ITR Economics is the oldest, privately-held, continuously operating, economic research and consulting firm in the US.
Though the particulars may vary, our overarching advice for budget season never really changes: Use a data-driven approach to remove emotions from the picture as you plan for the following year.
But, more granularly, what datapoints should we pay specific attention to as we put together our 2023 strategy? Here are some key concerns business leaders are grappling with as we turn our eyes toward next year:
- Current GDP recession
- Tight labor market
- Margin pressures
Generally speaking, the technical recession indicated by the latest GDP figures should not be a major concern for your business as you look forward to 2023. Of greater concern should be what is expected to occur in your particular markets. Also, be cognizant that we anticipate ongoing growth – not recession – for the industrial side of the macroeconomy.
- Emotional response: Batten down the hatches.
- Data-driven approach for 2023 budgeting and planning: Does the tick-down in GDP have implications for my business? What are the expected trends for my individual markets? Did COVID benefit my business while others were hurting, and will I now face some painful normalization trends? (The ITR Trends Report™ can help you answer these questions.)
Many of our clients have reported difficulties in hiring and retaining labor during the past two years. According to the latest US Bureau of Labor Statistics data, there are approximately 1.7 job openings per unemployed person. We expect the tight labor market to persist through next year and beyond.
- Emotional response: We better give everyone a huge raise and beg people to never leave.
- Data-driven approach for 2023 budgeting and planning: We need to make sure our wages and benefits are competitive, but we should also explore high-ROI automation initiatives and other creative solutions. Additionally, what other creative benefits can we offer our employees?
Inflation will still be a factor next year, though the disinflation (declining inflation rates, not prices) we have been forecasting is beginning to materialize in metrics such as the Personal Consumption Expenditures Price Index (excluding food and energy) and the Core Consumer Price Index (which also excludes food and energy). On the producer side, we expect overall producer inflation to peak in the near term, in conjunction with slowing macroeconomic growth and some concurrent easing in the supply chain. Some input commodities – copper, aluminum, and lumber, for example – have declined in recent months as the initial shock of the Ukraine war has subsided and COVID-surge trends have moved toward normalization, but, as on the consumer side, we are expecting general producer-side disinflation, not widespread deflation, in 2023.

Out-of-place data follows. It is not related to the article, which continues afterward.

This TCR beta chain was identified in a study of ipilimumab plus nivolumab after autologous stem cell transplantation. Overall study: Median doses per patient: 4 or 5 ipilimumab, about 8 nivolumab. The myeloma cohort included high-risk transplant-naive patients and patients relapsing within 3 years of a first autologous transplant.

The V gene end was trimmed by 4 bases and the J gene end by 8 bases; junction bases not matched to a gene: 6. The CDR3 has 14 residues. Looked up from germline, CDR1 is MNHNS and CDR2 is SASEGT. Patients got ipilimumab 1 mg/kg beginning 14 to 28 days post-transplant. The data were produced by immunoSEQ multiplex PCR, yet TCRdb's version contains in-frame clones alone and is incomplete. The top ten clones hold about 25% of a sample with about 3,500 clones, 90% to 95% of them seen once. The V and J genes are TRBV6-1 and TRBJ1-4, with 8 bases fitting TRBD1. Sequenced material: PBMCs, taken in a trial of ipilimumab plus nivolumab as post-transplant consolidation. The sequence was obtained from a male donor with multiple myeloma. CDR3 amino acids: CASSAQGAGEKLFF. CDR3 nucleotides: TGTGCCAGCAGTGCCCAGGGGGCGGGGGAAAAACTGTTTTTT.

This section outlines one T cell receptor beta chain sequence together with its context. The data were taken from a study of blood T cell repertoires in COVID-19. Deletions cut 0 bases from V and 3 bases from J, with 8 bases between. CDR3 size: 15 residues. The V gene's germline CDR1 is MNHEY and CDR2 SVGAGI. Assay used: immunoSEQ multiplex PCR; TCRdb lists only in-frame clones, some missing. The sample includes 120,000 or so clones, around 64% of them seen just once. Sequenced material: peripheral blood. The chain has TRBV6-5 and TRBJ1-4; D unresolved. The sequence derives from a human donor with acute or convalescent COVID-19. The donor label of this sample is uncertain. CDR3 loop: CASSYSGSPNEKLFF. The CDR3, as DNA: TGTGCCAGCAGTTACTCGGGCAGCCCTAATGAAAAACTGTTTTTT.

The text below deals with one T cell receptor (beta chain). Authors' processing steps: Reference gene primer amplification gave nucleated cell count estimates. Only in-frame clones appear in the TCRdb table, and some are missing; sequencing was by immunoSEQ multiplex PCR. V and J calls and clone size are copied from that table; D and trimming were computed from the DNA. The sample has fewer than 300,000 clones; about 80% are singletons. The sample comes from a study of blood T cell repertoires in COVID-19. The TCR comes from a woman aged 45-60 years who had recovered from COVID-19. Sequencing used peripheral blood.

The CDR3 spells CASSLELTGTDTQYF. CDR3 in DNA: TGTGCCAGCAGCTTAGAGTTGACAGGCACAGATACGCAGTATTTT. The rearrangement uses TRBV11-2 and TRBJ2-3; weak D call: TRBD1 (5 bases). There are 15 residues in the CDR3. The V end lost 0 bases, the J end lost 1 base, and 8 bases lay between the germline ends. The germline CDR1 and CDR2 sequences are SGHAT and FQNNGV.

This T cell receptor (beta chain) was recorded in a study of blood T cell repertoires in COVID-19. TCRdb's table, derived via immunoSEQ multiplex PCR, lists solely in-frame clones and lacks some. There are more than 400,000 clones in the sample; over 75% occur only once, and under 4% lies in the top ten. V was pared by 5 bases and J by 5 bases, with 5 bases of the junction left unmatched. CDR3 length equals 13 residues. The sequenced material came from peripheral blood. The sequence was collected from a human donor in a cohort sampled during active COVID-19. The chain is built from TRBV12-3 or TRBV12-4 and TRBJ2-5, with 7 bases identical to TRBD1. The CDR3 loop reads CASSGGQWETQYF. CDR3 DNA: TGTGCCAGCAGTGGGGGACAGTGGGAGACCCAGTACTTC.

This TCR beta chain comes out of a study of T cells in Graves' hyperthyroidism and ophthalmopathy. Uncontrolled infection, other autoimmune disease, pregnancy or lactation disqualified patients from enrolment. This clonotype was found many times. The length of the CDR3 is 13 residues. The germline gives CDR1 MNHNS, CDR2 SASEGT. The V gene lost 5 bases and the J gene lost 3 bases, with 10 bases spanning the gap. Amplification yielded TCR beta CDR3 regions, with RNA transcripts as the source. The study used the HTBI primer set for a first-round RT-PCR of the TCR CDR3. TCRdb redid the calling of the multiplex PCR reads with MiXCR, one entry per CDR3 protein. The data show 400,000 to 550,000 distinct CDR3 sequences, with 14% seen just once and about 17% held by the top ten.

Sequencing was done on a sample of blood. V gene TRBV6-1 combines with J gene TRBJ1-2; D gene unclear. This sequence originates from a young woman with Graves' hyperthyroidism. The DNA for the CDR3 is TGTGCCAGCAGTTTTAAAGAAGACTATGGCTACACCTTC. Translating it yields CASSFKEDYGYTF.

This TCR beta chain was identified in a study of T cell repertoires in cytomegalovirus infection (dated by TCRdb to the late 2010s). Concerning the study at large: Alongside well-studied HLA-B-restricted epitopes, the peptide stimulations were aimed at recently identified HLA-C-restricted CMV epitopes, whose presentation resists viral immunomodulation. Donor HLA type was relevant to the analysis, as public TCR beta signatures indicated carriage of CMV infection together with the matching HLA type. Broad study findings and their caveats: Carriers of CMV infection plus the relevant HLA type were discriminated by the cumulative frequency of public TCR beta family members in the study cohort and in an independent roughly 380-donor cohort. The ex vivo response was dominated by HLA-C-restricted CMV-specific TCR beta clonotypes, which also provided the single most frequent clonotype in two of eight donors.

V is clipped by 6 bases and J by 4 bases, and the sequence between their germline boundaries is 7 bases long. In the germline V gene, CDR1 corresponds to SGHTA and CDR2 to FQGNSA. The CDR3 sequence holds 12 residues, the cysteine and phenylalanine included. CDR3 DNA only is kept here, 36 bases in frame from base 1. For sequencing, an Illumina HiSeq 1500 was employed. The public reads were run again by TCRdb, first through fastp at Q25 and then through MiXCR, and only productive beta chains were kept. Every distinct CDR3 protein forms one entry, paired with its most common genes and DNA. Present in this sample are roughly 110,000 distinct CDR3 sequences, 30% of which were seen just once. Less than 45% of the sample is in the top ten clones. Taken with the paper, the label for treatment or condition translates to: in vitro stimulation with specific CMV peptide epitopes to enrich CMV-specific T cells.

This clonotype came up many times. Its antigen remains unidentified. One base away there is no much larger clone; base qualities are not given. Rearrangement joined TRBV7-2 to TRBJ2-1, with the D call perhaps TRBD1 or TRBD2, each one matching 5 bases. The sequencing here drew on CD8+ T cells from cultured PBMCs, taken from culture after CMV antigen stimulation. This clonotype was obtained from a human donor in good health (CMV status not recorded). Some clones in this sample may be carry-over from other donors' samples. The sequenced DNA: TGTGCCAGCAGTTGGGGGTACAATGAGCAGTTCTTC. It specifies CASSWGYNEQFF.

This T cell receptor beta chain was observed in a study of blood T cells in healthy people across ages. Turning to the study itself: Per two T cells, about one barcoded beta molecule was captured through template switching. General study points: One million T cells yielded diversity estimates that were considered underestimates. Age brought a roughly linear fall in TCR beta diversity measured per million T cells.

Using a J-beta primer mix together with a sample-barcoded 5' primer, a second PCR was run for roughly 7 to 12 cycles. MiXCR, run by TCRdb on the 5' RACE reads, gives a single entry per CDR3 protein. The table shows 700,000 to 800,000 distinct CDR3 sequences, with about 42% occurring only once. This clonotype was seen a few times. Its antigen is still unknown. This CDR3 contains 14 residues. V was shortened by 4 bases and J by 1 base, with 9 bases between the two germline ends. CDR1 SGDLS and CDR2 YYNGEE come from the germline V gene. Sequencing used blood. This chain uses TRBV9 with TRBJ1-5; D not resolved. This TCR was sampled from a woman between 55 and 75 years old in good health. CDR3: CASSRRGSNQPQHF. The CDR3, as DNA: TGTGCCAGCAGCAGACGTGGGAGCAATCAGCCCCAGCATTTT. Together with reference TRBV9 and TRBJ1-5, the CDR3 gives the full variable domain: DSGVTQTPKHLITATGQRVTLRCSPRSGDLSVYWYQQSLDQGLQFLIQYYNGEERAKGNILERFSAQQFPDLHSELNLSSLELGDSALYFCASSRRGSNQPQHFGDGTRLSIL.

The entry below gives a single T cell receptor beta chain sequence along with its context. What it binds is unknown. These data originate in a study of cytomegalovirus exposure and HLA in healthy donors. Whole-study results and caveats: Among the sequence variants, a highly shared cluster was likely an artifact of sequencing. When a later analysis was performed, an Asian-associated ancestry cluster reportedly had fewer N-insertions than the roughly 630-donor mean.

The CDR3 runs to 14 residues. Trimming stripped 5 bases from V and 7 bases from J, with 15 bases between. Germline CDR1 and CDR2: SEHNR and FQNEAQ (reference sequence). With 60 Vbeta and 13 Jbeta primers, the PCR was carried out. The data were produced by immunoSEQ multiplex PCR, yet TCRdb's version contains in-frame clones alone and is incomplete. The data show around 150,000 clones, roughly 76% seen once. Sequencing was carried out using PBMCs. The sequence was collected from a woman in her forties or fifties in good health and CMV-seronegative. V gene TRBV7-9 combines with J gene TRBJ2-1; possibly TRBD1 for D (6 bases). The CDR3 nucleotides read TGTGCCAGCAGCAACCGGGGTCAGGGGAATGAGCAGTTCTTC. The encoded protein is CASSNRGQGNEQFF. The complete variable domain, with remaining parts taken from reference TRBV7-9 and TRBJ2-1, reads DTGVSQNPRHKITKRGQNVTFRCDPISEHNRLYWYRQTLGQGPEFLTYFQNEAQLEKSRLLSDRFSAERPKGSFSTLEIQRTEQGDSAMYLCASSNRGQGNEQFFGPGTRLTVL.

- Emotional response: We’re going to go broke if prices keep rising like this.
- Data-driven approach for 2023 budgeting and planning: Prices will keep rising, but the rate will ease. We need to be sure we are passing through our cost increases where possible. Watch out for contracts that bake in the current high rates of inflation, because the rate of inflation will go down.
Most of the concerns businesses face as they plan and budget for 2023 will come down to margins, which will contend with pressures via rising labor costs, inflation, etc. Since the onset of the COVID rebound, we have been advising our clients to watch their margins closely, or this year and next could result in “profitless prosperity,” wherein top lines rise while bottom lines stagnate.
- Emotional response: We’ve got to force that bottom line up by really focusing on that top line.
- Data-driven approach for 2023 budgeting and planning: We need to make sure our customers and potential customers appreciate our competitive advantages so that we can continue to sell our products at a healthy profit. Also, where can we be more efficient and cut down on costs – labor and otherwise – on our end?
Data and Insights
A data-driven approach is only effective when backed by sound data and insights. We are the oldest privately held and continuously operating forecasting firm in the US, and our track record of 94.7% forecast accuracy at four quarters out speaks for itself. If you need assistance in gathering and interpreting the data so you can save the emotion for the other parts of life, we are here to help.